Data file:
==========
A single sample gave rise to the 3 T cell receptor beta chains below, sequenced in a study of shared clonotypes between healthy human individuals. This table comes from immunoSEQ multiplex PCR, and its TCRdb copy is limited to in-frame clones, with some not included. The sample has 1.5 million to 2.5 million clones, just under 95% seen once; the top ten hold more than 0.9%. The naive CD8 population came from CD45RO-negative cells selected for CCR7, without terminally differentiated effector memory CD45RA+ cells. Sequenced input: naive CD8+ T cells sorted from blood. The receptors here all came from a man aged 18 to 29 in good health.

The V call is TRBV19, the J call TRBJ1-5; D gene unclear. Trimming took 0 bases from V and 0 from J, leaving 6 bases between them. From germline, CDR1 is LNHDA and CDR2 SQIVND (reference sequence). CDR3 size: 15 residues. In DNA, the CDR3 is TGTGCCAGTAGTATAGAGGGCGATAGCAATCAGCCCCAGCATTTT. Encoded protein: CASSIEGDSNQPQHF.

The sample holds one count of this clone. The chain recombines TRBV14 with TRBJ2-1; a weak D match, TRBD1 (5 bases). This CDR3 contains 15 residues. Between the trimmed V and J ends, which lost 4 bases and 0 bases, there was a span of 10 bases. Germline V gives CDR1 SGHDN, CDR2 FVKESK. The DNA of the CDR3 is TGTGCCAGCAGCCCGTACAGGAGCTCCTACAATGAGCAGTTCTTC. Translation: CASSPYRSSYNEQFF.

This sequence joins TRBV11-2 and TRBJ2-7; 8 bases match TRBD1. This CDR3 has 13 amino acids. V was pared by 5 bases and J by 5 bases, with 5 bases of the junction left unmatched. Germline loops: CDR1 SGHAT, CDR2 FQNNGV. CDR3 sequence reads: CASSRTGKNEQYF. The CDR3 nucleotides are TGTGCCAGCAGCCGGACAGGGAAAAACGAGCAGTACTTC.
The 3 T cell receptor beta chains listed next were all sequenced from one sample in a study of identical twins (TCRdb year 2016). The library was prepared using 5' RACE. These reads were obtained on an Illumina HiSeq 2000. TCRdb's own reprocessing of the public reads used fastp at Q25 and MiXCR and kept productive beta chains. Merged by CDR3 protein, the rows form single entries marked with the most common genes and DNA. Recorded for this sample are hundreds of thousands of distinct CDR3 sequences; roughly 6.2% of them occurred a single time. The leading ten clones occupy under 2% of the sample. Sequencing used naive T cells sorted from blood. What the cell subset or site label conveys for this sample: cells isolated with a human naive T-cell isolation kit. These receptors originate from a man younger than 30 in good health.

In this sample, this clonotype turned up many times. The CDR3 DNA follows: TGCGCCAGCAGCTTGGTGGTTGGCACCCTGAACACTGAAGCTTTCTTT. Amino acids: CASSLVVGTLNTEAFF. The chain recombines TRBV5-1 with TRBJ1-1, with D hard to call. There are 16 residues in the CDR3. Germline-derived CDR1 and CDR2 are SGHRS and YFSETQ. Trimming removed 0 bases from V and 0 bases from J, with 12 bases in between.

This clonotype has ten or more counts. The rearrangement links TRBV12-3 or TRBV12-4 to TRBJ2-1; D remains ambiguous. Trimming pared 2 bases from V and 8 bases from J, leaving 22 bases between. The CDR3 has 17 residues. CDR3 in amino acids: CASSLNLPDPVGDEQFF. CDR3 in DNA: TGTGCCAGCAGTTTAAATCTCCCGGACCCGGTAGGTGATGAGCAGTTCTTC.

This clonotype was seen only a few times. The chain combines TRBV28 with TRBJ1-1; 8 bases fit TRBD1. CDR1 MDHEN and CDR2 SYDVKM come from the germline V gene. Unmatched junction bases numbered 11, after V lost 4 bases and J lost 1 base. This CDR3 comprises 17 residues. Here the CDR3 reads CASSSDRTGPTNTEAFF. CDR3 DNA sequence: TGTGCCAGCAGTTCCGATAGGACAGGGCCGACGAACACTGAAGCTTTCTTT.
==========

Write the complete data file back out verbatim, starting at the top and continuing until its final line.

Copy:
A single sample gave rise to the 3 T cell receptor beta chains below, sequenced in a study of shared clonotypes between healthy human individuals. This table comes from immunoSEQ multiplex PCR, and its TCRdb copy is limited to in-frame clones, with some not included. The sample has 1.5 million to 2.5 million clones, just under 95% seen once; the top ten hold more than 0.9%. The naive CD8 population came from CD45RO-negative cells selected for CCR7, without terminally differentiated effector memory CD45RA+ cells. Sequenced input: naive CD8+ T cells sorted from blood. The receptors here all came from a man aged 18 to 29 in good health.

The V call is TRBV19, the J call TRBJ1-5; D gene unclear. Trimming took 0 bases from V and 0 from J, leaving 6 bases between them. From germline, CDR1 is LNHDA and CDR2 SQIVND (reference sequence). CDR3 size: 15 residues. In DNA, the CDR3 is TGTGCCAGTAGTATAGAGGGCGATAGCAATCAGCCCCAGCATTTT. Encoded protein: CASSIEGDSNQPQHF.

The sample holds one count of this clone. The chain recombines TRBV14 with TRBJ2-1; a weak D match, TRBD1 (5 bases). This CDR3 contains 15 residues. Between the trimmed V and J ends, which lost 4 bases and 0 bases, there was a span of 10 bases. Germline V gives CDR1 SGHDN, CDR2 FVKESK. The DNA of the CDR3 is TGTGCCAGCAGCCCGTACAGGAGCTCCTACAATGAGCAGTTCTTC. Translation: CASSPYRSSYNEQFF.

This sequence joins TRBV11-2 and TRBJ2-7; 8 bases match TRBD1. This CDR3 has 13 amino acids. V was pared by 5 bases and J by 5 bases, with 5 bases of the junction left unmatched. Germline loops: CDR1 SGHAT, CDR2 FQNNGV. CDR3 sequence reads: CASSRTGKNEQYF. The CDR3 nucleotides are TGTGCCAGCAGCCGGACAGGGAAAAACGAGCAGTACTTC.
The 3 T cell receptor beta chains listed next were all sequenced from one sample in a study of identical twins (TCRdb year 2016). The library was prepared using 5' RACE. These reads were obtained on an Illumina HiSeq 2000. TCRdb's own reprocessing of the public reads used fastp at Q25 and MiXCR and kept productive beta chains. Merged by CDR3 protein, the rows form single entries marked with the most common genes and DNA. Recorded for this sample are hundreds of thousands of distinct CDR3 sequences; roughly 6.2% of them occurred a single time. The leading ten clones occupy under 2% of the sample. Sequencing used naive T cells sorted from blood. What the cell subset or site label conveys for this sample: cells isolated with a human naive T-cell isolation kit. These receptors originate from a man younger than 30 in good health.

In this sample, this clonotype turned up many times. The CDR3 DNA follows: TGCGCCAGCAGCTTGGTGGTTGGCACCCTGAACACTGAAGCTTTCTTT. Amino acids: CASSLVVGTLNTEAFF. The chain recombines TRBV5-1 with TRBJ1-1, with D hard to call. There are 16 residues in the CDR3. Germline-derived CDR1 and CDR2 are SGHRS and YFSETQ. Trimming removed 0 bases from V and 0 bases from J, with 12 bases in between.

This clonotype has ten or more counts. The rearrangement links TRBV12-3 or TRBV12-4 to TRBJ2-1; D remains ambiguous. Trimming pared 2 bases from V and 8 bases from J, leaving 22 bases between. The CDR3 has 17 residues. CDR3 in amino acids: CASSLNLPDPVGDEQFF. CDR3 in DNA: TGTGCCAGCAGTTTAAATCTCCCGGACCCGGTAGGTGATGAGCAGTTCTTC.

This clonotype was seen only a few times. The chain combines TRBV28 with TRBJ1-1; 8 bases fit TRBD1. CDR1 MDHEN and CDR2 SYDVKM come from the germline V gene. Unmatched junction bases numbered 11, after V lost 4 bases and J lost 1 base. This CDR3 comprises 17 residues. Here the CDR3 reads CASSSDRTGPTNTEAFF. CDR3 DNA sequence: TGTGCCAGCAGTTCCGATAGGACAGGGCCGACGAACACTGAAGCTTTCTTT.